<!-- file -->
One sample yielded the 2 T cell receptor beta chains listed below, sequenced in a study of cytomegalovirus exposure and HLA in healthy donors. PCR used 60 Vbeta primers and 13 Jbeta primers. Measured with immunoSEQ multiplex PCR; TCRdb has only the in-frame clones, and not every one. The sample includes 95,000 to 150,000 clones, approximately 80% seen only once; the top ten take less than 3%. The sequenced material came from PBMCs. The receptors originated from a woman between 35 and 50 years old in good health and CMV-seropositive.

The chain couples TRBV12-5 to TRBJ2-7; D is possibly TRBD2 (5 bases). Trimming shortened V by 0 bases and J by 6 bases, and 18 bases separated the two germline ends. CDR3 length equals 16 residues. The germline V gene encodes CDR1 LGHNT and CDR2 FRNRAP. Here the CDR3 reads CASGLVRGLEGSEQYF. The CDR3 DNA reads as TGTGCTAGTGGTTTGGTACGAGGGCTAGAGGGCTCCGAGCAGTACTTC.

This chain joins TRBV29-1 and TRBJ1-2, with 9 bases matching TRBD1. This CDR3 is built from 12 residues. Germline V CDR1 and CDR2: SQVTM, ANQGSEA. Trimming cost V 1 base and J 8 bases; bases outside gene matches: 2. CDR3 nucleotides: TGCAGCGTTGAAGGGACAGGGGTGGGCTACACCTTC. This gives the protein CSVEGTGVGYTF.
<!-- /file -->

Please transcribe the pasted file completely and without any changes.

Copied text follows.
One sample yielded the 2 T cell receptor beta chains listed below, sequenced in a study of cytomegalovirus exposure and HLA in healthy donors. PCR used 60 Vbeta primers and 13 Jbeta primers. Measured with immunoSEQ multiplex PCR; TCRdb has only the in-frame clones, and not every one. The sample includes 95,000 to 150,000 clones, approximately 80% seen only once; the top ten take less than 3%. The sequenced material came from PBMCs. The receptors originated from a woman between 35 and 50 years old in good health and CMV-seropositive.

The chain couples TRBV12-5 to TRBJ2-7; D is possibly TRBD2 (5 bases). Trimming shortened V by 0 bases and J by 6 bases, and 18 bases separated the two germline ends. CDR3 length equals 16 residues. The germline V gene encodes CDR1 LGHNT and CDR2 FRNRAP. Here the CDR3 reads CASGLVRGLEGSEQYF. The CDR3 DNA reads as TGTGCTAGTGGTTTGGTACGAGGGCTAGAGGGCTCCGAGCAGTACTTC.

This chain joins TRBV29-1 and TRBJ1-2, with 9 bases matching TRBD1. This CDR3 is built from 12 residues. Germline V CDR1 and CDR2: SQVTM, ANQGSEA. Trimming cost V 1 base and J 8 bases; bases outside gene matches: 2. CDR3 nucleotides: TGCAGCGTTGAAGGGACAGGGGTGGGCTACACCTTC. This gives the protein CSVEGTGVGYTF.